Sweet Potato Pie, 7-Up Cake + Banana Pudding: The Cobbler Lady Isn't Just Dishing Out Cobbler

Oatmeal Cookies Plain and Simple At The Cobbler Lady
Oatmeal Cookies Plain and Simple At The Cobbler Lady
J. Garbee

There are days when whatever farmers market-inspired creations certain pastry chefs dream up are what you really crave (fine, every day), but there are still plenty of back-of-the-box banana pudding sort of days in all their diglyceride glory. Pam Wright is the woman to call on when you're need of one of those truly old-fashioned desserts (we're talking the Nilla wafers and vanilla extract recipe, no fancy homemade cookies or imported vanilla bean-infused puddings). "We don't have cutesy cupcakes or any of that," says Wright, who has been selling home-style desserts for more than thirty years in various retail shop incarnations throughout L.A. These days she's in Leimert Park, where The Cobbler Lady is best known for, well, fruit cobblers.

But look closely at those bakery cases. They're also filled with red velvet cupcakes smeared with your basic cream cheese frosting (cream cheese, powdered sugar, vanilla), the same frosting that's slathered on top of carrot cake. And slices of sweet potato pie baked up diner-style, meaning simply filling and crust, nothing boastful like organic butter or candied pecans. The sort of desserts your grandmother really did make.

The Cobbler Lady's 7-Up Cake As Pretend-You-Baked-It Windowsill Filler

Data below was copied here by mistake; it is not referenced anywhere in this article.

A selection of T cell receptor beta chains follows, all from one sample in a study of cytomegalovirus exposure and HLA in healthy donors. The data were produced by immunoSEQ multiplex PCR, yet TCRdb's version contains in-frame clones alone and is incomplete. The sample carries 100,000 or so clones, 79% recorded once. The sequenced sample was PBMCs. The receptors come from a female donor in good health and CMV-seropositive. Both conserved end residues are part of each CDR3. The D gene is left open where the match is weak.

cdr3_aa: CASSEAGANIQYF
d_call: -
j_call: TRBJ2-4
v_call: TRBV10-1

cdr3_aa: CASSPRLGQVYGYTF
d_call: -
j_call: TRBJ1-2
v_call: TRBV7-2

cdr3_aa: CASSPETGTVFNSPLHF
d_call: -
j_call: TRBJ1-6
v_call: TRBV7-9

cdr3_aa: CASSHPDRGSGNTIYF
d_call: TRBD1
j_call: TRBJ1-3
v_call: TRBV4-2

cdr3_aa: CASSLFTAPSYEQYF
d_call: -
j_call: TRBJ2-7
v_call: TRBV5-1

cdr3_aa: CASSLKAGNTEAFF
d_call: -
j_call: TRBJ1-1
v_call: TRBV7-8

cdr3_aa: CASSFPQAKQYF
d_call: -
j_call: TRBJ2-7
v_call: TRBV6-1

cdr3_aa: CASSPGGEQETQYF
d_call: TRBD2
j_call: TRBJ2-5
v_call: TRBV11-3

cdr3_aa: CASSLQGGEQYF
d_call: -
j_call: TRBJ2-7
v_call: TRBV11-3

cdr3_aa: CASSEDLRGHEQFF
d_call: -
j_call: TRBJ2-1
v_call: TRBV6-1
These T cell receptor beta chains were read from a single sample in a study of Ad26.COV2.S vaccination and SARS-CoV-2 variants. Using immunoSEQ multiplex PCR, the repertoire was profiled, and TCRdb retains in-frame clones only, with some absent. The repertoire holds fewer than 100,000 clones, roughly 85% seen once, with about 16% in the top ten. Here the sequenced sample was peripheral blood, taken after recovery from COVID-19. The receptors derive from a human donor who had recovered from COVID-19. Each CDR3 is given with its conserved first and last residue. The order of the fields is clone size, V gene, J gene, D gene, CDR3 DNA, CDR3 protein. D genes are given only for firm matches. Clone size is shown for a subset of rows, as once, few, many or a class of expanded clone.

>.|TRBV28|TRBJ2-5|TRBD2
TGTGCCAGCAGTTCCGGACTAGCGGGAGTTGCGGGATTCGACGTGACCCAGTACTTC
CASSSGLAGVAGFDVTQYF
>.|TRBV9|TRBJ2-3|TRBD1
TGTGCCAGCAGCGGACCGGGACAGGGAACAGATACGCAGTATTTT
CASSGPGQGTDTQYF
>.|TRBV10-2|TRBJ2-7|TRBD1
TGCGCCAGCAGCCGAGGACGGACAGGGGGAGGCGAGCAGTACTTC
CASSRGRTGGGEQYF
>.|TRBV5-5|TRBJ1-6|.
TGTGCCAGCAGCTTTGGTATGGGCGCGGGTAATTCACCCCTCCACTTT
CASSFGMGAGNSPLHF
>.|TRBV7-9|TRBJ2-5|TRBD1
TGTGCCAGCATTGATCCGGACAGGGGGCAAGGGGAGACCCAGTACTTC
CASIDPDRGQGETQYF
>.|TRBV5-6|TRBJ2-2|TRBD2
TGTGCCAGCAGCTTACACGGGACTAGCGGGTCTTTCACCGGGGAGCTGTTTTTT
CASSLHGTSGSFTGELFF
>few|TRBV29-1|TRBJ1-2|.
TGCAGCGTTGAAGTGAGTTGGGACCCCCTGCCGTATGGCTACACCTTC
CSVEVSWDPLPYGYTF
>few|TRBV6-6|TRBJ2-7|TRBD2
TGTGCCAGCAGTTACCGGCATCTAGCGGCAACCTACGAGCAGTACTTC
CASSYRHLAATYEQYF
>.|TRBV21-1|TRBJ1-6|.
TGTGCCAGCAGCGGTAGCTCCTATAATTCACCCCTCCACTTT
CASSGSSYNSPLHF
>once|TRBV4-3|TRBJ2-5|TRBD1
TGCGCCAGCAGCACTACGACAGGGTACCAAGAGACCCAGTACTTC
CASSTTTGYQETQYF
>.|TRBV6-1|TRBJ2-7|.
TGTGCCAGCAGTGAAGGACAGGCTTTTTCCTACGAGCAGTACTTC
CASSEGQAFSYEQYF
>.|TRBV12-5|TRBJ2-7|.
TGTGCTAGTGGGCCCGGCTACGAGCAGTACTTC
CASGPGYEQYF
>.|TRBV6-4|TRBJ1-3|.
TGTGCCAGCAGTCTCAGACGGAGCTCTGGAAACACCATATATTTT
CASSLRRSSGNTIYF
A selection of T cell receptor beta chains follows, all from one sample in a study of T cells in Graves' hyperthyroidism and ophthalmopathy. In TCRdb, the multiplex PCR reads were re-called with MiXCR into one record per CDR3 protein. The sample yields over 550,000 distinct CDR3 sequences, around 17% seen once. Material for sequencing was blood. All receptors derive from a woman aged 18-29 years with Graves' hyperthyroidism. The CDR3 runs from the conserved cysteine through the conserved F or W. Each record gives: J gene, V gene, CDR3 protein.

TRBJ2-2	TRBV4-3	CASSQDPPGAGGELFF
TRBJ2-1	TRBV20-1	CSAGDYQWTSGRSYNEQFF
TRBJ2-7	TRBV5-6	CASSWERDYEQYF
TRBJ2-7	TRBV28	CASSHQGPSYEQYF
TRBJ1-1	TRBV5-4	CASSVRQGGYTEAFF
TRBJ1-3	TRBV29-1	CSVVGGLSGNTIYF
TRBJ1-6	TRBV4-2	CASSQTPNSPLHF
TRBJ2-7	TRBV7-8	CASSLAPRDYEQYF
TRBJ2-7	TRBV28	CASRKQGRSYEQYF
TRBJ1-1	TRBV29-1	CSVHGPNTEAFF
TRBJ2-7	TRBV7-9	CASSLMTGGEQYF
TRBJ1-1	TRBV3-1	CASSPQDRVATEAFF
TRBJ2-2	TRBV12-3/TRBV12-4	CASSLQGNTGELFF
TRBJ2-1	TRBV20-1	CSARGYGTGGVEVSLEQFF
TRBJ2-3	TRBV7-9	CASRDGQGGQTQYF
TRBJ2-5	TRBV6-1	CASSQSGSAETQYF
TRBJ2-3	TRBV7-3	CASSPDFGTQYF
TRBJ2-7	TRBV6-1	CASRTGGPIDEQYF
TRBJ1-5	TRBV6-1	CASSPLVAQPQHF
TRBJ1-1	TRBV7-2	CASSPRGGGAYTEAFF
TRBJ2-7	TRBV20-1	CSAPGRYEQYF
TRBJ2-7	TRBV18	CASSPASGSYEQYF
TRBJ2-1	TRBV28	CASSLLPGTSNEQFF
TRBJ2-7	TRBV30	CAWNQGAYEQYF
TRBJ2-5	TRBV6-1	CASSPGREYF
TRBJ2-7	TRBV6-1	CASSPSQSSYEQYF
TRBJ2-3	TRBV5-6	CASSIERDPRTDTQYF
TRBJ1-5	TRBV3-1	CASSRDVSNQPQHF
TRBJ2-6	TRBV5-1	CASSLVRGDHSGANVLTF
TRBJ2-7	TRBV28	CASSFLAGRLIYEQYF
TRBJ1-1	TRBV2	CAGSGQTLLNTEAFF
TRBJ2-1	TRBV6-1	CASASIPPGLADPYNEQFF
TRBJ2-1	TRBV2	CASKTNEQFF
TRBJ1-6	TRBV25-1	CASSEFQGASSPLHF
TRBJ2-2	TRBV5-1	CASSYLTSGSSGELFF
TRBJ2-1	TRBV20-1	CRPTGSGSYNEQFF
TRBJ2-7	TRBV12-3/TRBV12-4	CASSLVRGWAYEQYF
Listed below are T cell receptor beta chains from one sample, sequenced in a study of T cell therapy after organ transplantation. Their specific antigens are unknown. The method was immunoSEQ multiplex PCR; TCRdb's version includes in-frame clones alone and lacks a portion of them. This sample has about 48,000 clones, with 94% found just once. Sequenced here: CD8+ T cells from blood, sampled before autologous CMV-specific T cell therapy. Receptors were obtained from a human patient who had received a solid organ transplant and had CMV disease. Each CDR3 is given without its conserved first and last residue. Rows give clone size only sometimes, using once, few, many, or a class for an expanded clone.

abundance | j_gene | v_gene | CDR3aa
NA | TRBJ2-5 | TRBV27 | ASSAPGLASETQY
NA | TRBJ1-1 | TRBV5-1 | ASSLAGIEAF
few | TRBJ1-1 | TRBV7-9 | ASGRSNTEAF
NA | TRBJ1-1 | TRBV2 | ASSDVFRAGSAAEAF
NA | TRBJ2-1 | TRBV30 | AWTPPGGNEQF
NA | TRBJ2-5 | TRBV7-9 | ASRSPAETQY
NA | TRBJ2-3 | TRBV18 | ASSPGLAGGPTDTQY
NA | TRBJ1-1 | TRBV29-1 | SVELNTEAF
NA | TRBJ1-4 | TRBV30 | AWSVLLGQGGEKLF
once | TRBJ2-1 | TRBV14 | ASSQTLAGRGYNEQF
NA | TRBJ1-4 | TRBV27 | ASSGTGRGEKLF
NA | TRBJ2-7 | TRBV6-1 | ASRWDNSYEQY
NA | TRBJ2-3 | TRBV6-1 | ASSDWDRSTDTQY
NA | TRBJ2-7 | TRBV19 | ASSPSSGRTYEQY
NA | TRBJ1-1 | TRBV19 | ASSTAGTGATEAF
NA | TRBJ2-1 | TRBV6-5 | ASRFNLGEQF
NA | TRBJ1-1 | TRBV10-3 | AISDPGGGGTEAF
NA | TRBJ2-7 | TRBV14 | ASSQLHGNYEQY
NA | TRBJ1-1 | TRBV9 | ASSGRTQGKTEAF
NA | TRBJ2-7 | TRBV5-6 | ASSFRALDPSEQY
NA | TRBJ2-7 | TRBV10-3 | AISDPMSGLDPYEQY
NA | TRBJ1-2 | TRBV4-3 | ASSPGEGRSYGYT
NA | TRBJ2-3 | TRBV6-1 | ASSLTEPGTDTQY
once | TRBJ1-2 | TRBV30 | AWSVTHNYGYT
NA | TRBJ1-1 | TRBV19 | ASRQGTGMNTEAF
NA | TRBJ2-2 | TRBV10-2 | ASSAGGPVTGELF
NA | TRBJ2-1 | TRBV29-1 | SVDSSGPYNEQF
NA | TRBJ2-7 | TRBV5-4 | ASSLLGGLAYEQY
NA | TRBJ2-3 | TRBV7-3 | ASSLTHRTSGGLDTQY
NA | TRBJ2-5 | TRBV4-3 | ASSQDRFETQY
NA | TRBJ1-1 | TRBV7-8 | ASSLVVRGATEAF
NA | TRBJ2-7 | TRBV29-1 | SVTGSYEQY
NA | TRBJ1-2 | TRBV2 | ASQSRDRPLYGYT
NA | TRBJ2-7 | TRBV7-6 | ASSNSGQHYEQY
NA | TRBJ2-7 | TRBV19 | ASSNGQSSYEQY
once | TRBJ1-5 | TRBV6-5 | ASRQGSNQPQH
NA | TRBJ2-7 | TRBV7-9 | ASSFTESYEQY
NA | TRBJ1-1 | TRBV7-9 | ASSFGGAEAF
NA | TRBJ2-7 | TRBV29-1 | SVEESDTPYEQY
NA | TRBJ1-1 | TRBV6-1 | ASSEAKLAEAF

The Cobbler Lady's 7-Up Cake As Pretend-You-Baked-It Windowsill Filler
J. Garbee

Typically you'll also find slices of 7-Up cake, that same Better Homes era white cake lightened with soda and glazed in powdered sugar icing (only here, not a pound cake but a slice from a round sheet cake or in cupcake form).

The banana pudding was the most recent addition, says Wright, and not because her grandmother is from the South (she is; North Carolina) and Wright just had to carry on the family's 7-Up cake dreams. Wright, who grew up in L.A., never dreamed of putting soda into a cake (added in theory to lighten the cake batter) until a cobbler regular asked for it. "When a customer asks me for something, I'll try to make it," she says. "You see, for most people, it's really about nostalgia, about bringing back memories."

Nostalgia in the form of a $2.50 per slice piece of sweet potato pie that you might have made -- and really, really enjoyed -- before the days of $12 beignets and Top Chef Just Desserts. Ya, it's probably about time for another slice.

The Cobbler Lady, cakes and pies whole or by the slice (call ahead for whole). 3854 Crenshaw Blvd., Leimart Park, 323-298-2144, www.cobblerlady.com.


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